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mark hollisIt is proper that we look back on those sports figures that we lost in 2015 and whose contributions to their sports brought us so much pleasure. Here are just a notable few.

Ernie Banks, 83: A Hall of Fame player for the Chicago Cubs. Ernie also was referred to as “Mr. Cub” and was a fourteen time All Star and a two-time MVP. He batted 512 home runs and was named to the Major League Baseball All Century team.

Meadowlark Lemon, 83: Played for the Harlem Globetrotters and was crowned the “Clown Prince” of basketball. He was a true ambassador for the game.

Doug Atkins, 85: An eight time Pro Bowler for the Chicago Bears. At six feet, eight inches he anchored the defensive line for the Bears for twelve years.

Bob Foster, 76: Undisputed, Light Heavyweight Champion that challenged and fought both Joe Frazier and Muhammad Ali. Boxing pundits listed him as the greatest champion in his weight class at the time.

Malvin Whitfield, 91: Former world record holder in the 800 meters who competed in the 1948 and 1952 Olympic games.

Yogi Berra, 90: Hall of Fame catcher with the New York Yankees. He won ten World Series Championships and was a three-time American League MVP.

Moses Malone, 60: NBA Hall of Famer who played for the Philadelphia 76ers and was a three-time MVP.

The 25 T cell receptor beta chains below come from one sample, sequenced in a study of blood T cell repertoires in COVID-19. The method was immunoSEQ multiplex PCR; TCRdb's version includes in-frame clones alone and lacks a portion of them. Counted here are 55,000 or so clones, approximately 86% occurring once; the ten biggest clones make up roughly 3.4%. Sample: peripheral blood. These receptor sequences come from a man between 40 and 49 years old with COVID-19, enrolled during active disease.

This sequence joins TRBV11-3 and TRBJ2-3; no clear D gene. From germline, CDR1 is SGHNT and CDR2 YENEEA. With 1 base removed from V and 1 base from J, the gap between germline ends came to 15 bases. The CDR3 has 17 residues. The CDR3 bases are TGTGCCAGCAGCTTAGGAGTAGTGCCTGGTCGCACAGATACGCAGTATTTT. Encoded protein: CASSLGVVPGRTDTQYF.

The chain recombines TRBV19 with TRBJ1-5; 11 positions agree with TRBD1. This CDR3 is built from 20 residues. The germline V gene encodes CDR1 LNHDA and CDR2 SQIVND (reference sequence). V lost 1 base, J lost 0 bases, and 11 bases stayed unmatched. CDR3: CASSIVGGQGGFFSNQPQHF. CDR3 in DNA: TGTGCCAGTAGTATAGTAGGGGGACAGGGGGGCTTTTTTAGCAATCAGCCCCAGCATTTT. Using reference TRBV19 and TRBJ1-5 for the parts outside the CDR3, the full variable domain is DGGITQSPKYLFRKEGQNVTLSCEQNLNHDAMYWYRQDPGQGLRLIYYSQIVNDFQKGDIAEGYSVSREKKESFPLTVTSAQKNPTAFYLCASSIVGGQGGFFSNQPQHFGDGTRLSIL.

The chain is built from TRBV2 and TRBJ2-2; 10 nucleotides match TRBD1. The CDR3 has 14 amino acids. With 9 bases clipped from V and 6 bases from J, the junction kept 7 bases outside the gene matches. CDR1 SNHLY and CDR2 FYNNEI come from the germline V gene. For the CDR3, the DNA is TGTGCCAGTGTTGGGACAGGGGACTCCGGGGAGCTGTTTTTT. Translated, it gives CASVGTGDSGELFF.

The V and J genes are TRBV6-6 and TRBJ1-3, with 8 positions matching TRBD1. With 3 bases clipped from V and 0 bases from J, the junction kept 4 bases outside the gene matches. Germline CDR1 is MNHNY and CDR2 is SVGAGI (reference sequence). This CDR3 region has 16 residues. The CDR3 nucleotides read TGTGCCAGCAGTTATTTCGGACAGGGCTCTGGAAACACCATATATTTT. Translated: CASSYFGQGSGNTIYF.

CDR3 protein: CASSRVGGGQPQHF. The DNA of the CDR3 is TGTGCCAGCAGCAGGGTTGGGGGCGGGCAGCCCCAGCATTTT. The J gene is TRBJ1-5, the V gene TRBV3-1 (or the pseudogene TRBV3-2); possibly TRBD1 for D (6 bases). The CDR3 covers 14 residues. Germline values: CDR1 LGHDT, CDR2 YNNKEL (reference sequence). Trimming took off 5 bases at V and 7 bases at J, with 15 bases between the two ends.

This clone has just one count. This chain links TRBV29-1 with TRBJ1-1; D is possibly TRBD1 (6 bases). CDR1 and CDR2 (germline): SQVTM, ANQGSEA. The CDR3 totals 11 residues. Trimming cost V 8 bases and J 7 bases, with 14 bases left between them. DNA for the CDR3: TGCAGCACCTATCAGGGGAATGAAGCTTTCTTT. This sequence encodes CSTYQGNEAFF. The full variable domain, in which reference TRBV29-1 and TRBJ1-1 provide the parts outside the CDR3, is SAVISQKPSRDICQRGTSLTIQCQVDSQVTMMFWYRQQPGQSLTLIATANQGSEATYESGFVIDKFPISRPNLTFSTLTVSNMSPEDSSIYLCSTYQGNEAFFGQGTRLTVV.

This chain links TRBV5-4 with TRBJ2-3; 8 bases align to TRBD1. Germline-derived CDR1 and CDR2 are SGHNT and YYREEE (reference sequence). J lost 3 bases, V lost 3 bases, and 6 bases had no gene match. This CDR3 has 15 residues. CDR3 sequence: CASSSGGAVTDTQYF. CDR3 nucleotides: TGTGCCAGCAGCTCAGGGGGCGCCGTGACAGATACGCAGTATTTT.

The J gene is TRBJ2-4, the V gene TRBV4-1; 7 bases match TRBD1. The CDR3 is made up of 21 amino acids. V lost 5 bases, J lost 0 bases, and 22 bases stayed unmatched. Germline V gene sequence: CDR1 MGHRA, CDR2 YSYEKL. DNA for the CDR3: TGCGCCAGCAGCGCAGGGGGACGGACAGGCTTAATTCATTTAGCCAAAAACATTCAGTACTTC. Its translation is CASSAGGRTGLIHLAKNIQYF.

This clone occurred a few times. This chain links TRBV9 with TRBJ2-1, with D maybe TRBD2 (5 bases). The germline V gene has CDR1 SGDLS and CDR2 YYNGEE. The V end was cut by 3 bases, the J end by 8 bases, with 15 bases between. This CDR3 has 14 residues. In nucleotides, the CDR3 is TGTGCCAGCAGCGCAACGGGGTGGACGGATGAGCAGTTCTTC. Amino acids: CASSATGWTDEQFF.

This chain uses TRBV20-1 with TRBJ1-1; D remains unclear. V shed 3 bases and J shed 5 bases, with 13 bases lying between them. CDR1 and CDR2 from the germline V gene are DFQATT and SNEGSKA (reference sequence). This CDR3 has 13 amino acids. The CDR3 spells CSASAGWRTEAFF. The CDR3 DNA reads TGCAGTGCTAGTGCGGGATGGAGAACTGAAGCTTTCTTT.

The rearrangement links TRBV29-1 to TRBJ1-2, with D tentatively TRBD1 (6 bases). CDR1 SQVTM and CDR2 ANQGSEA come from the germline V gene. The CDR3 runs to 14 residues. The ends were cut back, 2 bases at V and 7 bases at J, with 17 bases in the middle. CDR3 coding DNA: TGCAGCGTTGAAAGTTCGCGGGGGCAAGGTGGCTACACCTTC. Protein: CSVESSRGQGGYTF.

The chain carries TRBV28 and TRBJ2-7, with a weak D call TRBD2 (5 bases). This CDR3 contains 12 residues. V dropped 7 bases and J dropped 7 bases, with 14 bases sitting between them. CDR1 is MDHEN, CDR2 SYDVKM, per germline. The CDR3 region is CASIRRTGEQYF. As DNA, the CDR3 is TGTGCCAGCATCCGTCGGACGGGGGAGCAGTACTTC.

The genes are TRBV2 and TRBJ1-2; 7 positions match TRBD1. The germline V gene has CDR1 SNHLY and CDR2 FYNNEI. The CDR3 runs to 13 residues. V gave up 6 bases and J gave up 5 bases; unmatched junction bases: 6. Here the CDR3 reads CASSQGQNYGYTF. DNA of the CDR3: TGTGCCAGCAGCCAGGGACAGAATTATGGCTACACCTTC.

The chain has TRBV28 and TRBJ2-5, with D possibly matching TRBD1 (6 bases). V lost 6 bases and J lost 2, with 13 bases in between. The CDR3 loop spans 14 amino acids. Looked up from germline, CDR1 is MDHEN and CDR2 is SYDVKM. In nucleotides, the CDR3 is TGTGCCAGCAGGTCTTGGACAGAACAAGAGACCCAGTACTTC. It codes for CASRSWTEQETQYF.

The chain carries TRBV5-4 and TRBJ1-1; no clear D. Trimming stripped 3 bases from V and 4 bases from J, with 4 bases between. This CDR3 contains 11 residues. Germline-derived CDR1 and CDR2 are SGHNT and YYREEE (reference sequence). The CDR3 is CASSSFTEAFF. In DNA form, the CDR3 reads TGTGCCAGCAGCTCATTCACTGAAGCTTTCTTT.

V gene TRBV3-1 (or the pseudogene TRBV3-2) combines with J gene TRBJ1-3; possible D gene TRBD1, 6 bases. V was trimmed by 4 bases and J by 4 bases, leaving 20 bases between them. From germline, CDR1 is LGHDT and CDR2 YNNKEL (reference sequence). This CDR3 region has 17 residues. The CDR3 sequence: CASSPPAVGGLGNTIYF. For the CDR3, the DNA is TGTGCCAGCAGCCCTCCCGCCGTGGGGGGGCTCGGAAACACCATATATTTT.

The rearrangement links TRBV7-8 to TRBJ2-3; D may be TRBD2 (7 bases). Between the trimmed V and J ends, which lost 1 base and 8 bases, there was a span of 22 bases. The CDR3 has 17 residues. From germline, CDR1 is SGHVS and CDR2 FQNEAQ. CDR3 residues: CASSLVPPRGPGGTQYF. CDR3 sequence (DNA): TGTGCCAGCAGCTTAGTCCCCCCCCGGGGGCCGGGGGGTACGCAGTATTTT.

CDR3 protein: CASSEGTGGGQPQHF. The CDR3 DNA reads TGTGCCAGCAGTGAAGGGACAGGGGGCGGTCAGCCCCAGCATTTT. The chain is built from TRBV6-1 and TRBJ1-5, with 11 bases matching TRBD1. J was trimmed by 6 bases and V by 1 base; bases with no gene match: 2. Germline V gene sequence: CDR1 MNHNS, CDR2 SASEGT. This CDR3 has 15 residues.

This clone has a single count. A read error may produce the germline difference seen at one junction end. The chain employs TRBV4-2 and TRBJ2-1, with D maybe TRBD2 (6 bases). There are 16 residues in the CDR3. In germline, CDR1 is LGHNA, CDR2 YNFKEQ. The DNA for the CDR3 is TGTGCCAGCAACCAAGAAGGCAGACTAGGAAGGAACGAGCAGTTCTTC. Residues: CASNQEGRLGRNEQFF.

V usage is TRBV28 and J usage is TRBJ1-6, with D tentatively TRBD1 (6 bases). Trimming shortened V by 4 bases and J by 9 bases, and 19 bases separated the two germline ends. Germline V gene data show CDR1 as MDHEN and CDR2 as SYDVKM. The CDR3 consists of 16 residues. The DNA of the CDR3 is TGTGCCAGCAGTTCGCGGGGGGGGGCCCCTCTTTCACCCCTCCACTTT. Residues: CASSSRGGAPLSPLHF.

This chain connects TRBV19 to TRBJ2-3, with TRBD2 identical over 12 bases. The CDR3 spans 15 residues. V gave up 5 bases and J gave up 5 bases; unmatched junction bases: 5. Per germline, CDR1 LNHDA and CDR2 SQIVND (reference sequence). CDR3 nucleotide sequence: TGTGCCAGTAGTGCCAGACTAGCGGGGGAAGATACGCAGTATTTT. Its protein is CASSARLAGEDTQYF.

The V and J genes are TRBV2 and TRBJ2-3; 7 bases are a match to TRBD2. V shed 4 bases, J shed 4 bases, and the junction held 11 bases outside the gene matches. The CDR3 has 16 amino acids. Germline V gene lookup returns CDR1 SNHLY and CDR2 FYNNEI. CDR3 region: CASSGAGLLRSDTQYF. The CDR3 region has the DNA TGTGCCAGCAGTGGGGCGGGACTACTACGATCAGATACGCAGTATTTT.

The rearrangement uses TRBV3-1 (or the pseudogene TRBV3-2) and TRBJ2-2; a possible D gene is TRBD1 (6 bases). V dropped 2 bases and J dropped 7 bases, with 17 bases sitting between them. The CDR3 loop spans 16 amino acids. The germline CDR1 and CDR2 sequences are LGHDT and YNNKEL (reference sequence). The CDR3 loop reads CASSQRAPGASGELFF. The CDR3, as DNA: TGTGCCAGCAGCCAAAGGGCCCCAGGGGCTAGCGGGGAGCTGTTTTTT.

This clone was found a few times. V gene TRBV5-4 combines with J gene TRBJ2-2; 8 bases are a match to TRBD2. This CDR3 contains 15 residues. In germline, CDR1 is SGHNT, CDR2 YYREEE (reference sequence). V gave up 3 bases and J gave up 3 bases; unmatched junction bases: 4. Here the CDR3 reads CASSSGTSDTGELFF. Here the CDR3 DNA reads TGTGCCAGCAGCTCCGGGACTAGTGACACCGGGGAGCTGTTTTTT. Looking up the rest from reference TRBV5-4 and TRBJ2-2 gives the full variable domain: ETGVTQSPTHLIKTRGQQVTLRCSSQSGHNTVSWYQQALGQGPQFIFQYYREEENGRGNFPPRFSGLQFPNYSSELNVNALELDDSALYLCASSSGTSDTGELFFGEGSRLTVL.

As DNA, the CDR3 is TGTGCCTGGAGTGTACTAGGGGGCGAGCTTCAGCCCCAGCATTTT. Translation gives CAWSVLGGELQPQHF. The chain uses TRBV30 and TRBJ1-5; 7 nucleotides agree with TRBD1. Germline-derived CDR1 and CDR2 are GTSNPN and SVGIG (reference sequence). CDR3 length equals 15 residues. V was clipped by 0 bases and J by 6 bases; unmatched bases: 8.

Darryl Dawkins, 58: Played fifteen seasons in the NBA, including the Philadelphia 76ers. He was also known as “Chocolate Thunder” and was famous for destroying backboards when he dunked.

Frank Gifford, 84: Hall of Fame player for the New York Giants. Frank was an All-Pro player and NFL broadcaster on Monday Night Football.

Ken Stabler, 69: NFL quarterback for the Oakland Raiders and also known as the “Snake”. As the face of the team, Stabler lead the Raiders to winning Super Bowl XI.

Charlie Sanders, 68: Hall of Fame tight end for the Detroit Lions and seven time All-Pro selection.

Calvin Peete, 71: A twelve time winner on the PGA tour and the second African-American to play the Masters.

Chuck Bednarik, 89: Arguably, the toughest man to ever play in the NFL for the Philadelphia Eagles. He made eight Pro Bowls and was a ten time All-Pro selection.

Charlie Sifford, 92: Broke the color barrier of the Professional Golf Association and won two PGA titles. Charlie was inducted into the World Golf Hall of Fame in 2004.

Art Powell, 78: NFL wide receiver for the Oakland Raiders and was a four-time All-Pro selection. Art was also an activist who led a boycott of black players at the AFL All-Star exhibition game in segregated Mobile Alabama. Art was a personal friend of mine.